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Scraping for Journalists


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Scraping for Journalists

How to grab information from hundreds of sources, put it in data you can interrogate - and still hit deadlines

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About the Book

Scraping - getting a computer to capture information from online sources - is one of the most powerful techniques for data-savvy journalists who want to get to the story first, or find exclusives that no one else has spotted. Faster than FOI and more detailed than advanced search techniques, scraping also allows you to grab data that organisations would rather you didn’t have - and put it into a form that allows you to get answers.

Scraping for Journalists introduces you to a range of scraping techniques - from very simple scraping techniques which are no more complicated than a spreadsheet formula, to more complex challenges such as scraping databases or hundreds of documents. At every stage you'll see results - but you'll also be building towards more ambitious and powerful tools.

You’ll be scraping within 5 minutes of reading the first chapter - but more importantly you'll be learning key principles and techniques for dealing with scraping problems.

Unlike general books about programming languages, everything in this book has a direct application for journalism, and each principle of programming is related to their application in scraping for newsgathering. And unlike standalone guides and blog posts that cover particular tools or techniques, this book aims to give you skills that you can apply in new situations and with new tools.

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Table of Contents

  • 1 Introduction
    • A book about not reading books
    • I’m not a programmer
    • PS: This isn’t a book
  • 2 Scraper #1: Start scraping in 5 minutes
    • How it works: functions and parameters
    • What are the parameters? Strings and indexes
    • Tables and lists?
    • Recap
    • Tests
  • 3 Scraper #2: What happens when the data isn’t in a table?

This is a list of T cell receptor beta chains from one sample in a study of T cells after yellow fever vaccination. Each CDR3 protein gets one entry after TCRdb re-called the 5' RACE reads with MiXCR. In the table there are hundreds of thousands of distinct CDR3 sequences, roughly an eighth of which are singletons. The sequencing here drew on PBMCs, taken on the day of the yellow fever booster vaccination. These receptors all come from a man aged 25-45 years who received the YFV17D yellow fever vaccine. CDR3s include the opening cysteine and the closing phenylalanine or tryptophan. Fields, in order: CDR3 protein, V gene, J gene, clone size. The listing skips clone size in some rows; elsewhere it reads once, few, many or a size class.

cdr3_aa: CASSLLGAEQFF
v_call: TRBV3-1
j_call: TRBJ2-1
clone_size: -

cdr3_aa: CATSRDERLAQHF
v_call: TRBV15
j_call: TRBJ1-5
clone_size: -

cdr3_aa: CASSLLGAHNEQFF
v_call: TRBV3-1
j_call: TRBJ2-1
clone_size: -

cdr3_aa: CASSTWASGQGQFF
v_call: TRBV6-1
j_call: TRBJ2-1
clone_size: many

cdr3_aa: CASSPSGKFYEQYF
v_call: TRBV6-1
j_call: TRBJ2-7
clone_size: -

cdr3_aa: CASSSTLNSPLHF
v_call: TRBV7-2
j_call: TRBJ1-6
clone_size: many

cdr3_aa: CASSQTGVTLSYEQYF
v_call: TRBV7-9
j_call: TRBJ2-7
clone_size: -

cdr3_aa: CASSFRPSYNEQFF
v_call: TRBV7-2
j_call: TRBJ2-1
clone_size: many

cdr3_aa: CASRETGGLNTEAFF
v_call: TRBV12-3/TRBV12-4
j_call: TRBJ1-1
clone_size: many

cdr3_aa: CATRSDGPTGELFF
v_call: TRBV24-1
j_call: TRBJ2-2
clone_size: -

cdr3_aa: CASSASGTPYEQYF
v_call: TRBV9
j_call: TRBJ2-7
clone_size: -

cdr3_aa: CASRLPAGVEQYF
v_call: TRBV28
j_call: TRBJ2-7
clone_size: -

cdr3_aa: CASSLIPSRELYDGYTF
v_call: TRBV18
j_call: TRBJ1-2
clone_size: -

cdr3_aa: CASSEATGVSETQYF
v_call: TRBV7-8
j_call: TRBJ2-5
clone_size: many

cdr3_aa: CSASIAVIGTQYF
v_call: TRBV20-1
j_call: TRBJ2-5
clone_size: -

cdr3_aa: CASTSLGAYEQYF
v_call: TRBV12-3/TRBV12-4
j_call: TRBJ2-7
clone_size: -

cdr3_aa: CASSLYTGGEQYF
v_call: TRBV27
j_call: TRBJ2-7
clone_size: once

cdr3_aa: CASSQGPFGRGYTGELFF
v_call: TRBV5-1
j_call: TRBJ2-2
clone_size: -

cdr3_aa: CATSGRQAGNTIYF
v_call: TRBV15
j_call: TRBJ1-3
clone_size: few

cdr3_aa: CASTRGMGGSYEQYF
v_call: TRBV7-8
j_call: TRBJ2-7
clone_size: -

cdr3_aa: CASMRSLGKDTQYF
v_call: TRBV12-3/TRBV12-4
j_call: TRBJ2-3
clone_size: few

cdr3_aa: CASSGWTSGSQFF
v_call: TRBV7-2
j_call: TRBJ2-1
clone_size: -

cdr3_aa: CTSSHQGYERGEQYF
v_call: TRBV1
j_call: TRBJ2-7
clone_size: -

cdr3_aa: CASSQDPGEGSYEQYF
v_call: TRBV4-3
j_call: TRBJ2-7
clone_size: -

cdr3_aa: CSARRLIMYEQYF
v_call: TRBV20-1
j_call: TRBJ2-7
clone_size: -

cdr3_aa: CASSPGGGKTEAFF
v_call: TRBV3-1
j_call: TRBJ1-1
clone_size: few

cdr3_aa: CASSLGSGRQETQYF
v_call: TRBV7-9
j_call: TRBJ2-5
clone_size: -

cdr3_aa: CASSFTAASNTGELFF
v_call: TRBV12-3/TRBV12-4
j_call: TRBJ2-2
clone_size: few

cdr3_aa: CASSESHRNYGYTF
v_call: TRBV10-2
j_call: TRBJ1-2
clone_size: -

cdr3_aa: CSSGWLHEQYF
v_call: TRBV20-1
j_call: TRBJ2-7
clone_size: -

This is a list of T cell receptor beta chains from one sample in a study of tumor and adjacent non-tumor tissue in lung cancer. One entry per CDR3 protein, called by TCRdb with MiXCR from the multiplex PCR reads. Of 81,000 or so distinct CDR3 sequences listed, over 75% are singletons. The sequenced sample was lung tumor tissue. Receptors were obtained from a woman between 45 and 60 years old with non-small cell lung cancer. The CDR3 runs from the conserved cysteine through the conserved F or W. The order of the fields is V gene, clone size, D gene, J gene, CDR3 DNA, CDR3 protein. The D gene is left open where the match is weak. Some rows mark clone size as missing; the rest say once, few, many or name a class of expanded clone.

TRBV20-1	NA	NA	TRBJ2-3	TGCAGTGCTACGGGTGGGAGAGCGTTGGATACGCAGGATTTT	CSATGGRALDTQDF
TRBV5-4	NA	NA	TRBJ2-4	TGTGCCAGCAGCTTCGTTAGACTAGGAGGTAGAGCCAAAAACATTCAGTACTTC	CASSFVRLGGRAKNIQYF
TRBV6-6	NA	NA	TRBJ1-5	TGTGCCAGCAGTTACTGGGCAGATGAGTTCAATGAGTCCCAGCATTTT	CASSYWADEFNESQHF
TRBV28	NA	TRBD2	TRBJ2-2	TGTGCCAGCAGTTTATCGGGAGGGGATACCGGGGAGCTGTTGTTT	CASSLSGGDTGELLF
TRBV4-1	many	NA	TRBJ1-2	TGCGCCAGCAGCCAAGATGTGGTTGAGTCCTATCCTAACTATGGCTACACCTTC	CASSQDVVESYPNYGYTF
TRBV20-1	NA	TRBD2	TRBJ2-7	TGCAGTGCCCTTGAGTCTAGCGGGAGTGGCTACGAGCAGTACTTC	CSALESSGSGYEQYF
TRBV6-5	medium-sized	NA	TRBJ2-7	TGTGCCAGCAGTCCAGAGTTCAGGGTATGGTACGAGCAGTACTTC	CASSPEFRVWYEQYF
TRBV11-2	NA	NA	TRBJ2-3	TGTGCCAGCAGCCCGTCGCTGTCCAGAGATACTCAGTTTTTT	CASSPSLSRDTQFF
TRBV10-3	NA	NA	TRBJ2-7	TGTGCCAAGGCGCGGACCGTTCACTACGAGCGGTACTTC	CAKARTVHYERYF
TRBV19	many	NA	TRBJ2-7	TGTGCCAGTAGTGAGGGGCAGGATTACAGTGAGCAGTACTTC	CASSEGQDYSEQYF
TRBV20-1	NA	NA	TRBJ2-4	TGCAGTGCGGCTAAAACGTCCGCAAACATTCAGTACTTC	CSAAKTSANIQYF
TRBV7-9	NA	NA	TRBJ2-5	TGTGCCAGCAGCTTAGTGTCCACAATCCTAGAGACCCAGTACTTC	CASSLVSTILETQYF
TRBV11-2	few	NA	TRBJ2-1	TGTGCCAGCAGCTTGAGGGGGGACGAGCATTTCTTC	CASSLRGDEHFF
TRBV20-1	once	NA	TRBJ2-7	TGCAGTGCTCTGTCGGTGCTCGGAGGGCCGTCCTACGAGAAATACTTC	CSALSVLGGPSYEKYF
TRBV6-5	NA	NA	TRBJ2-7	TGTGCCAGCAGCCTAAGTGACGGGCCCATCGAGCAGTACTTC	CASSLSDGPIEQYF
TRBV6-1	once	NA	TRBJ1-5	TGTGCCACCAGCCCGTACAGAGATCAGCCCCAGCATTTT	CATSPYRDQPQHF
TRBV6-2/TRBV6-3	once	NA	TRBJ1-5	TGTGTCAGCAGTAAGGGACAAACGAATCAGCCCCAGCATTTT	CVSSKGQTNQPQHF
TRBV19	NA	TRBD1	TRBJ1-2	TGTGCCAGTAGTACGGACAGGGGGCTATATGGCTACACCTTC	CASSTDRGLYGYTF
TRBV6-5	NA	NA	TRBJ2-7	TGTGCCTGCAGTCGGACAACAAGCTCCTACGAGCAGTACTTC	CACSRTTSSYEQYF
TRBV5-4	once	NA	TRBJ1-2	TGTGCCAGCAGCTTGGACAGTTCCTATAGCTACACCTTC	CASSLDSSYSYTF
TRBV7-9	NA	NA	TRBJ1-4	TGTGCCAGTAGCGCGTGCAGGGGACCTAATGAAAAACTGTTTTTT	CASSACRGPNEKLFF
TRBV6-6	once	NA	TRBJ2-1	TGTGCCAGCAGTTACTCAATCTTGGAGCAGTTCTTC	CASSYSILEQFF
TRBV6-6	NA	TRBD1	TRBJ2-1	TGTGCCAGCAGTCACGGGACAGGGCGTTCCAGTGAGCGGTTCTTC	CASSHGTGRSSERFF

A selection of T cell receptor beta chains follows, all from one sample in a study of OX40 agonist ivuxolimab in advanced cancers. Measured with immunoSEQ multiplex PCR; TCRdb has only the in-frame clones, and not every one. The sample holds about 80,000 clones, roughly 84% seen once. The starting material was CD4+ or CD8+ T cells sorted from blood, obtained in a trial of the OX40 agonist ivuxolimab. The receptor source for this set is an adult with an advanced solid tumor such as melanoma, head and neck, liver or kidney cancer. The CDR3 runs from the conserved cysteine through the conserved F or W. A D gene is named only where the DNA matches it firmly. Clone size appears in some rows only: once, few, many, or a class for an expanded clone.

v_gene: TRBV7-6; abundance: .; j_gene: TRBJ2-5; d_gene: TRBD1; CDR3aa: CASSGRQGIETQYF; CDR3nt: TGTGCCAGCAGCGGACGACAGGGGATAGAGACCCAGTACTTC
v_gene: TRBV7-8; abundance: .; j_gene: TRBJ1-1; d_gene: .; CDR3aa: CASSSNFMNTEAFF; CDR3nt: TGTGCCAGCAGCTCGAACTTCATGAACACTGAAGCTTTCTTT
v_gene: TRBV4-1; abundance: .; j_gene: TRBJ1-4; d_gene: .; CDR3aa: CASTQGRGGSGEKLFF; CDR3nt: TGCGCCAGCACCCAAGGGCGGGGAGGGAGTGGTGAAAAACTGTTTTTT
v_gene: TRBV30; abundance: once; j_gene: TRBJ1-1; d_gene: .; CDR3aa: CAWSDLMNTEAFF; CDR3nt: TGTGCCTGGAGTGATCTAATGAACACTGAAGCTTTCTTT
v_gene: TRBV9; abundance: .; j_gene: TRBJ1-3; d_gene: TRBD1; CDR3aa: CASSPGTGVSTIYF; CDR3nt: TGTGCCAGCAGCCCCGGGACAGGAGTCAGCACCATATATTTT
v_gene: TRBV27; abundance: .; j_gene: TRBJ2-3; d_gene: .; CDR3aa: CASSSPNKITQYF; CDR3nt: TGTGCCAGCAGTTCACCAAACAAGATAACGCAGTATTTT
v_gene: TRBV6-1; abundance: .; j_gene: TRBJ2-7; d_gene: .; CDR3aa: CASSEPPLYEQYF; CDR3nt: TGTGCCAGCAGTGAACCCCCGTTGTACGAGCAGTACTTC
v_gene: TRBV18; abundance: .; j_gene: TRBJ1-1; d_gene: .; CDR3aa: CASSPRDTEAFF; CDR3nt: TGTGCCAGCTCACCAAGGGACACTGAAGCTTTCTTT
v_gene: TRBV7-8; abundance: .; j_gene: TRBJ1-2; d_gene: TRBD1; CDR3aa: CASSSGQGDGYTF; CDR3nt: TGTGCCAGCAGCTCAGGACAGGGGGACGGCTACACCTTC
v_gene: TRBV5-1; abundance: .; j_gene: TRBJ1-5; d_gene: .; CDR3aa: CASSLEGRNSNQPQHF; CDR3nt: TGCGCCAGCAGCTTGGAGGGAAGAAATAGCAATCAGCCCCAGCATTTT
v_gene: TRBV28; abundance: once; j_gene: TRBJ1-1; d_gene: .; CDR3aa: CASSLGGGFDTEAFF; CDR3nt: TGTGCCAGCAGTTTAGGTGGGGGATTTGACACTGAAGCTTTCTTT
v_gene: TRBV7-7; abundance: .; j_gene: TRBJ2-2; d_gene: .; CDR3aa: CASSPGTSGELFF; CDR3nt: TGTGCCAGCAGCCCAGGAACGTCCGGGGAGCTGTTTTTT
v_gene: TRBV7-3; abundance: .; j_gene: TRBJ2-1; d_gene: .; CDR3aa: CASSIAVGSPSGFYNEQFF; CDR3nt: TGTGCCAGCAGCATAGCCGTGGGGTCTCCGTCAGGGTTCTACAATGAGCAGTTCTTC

• Strong structure: XML
    • Scraping XML
    • Recap
    • Tests
  • 4 Scraper #3: Looking for structure in HTML
    • Detour: Introduction to HTML and the LIFO rule
    • Attributes and values
    • Classifying sections of content: div, span, classes and ids
    • Back to Scraper #3: Scraping a <div> in a HTML webpage
    • Recap
    • Tests
  • 5 Scraper #4: Finding more structure in webpages: Xpath
    • Recap
    • Tests
  • 6 Scraper #5: Scraping multiple pages with Google Docs
    • Recap
    • Tests
  • 7 Scraper #6: Structure in URLs - using Google Refine as a scraper
    • Assembling the ingredients
    • Bringing your data into Google Refine
    • Grabbing the HTML for each page
    • Extracting data from the raw HTML with parseHTML
    • Recap
    • Tests
  • 8 Scraper #7: Scraping multiple pages with ‘next’ links using Outwit Hub
    • Creating a basic scraper in OutWit Hub
    • Customised scrapers in OutWit
    • Recap
    • Tests
  • 9 Scraper #8: Poorly formatted webpages - solving problems with OutWit
    • Identifying what structure there is
    • Repeating a heading or other piece of data for each part within it
    • Splitting a larger piece of data into bits: using separators
    • Recap
    • Tests
  • 10 Scraper #9: Scraping uglier HTML and ‘regular expressions’ in an OutWit scraper
    • Introducing Regex
    • Using regex to specify a range of possible matches
    • Catching the regular expression too
    • I want any character: the wildcard and quantifiers
    • Matching zero, one or more characters - quantifiers
    • 3 questions: What characters, how many, where?
    • Using regex on an ugly page
    • What’s the pattern?
    • Matching non-textual characters
    • What if my data contains full stops, forward slashes or other special characters?
    • ‘Anything but that!’ - negative matches
    • This or that - looking for more than one regular expression at the same time
    • Only here - specifying location
    • Back to the scraper: grabbing the rest of the data
    • Which dash? Negative matches in practice.
    • Recap
    • Tests
  • 11 Scrapers #10 and #11: Scraping hidden and ‘invisible’ data on a webpage: icons and ‘reveals’
    • Scraping accessibility data on Olympic venues
    • Hidden HTML
    • Recap
    • Tests
  • 12 Scraper #12: Scraperwiki intro: adapting a Twitter and Google News scraper
    • Forking a scraper
    • Scraping Google News
    • Recap
    • Tests
  • 13 Scraper #13: Tracing the code - libraries and functions, and documentation in Scraperwiki
    • Parent/child relationships
    • Parameters (again)
    • Detour: Variables
    • Back to Scraper #9
    • Recap
    • Tests
  • 14 Scraper #13 continued: Scraperwiki’s tutorial scraper 2
    • What are those variables?
    • Detour: loops (for and while)
    • Back to scraper #13: Storing the data
    • Detour: Unique keys, primary keys, and databases
    • A unique key can’t be empty: fixing the ValueError
    • Summing up the scraper
    • Recap
    • Tests
  • 15 Scraper #14: Adapting the code to scrape a different webpage
    • Dealing with errors
    • Recap
    • Tests
  • 16 Scraper #15: Scraping multiple cells and pages
    • Creating your own functions: def
    • If statements - asking a question
    • Numbers in square brackets: indexes again
    • Attributes
    • Recap
    • Tests
  • 17 Scraper #16: Adapting your third scraper: creating more than one column of data
    • Recap
    • Tests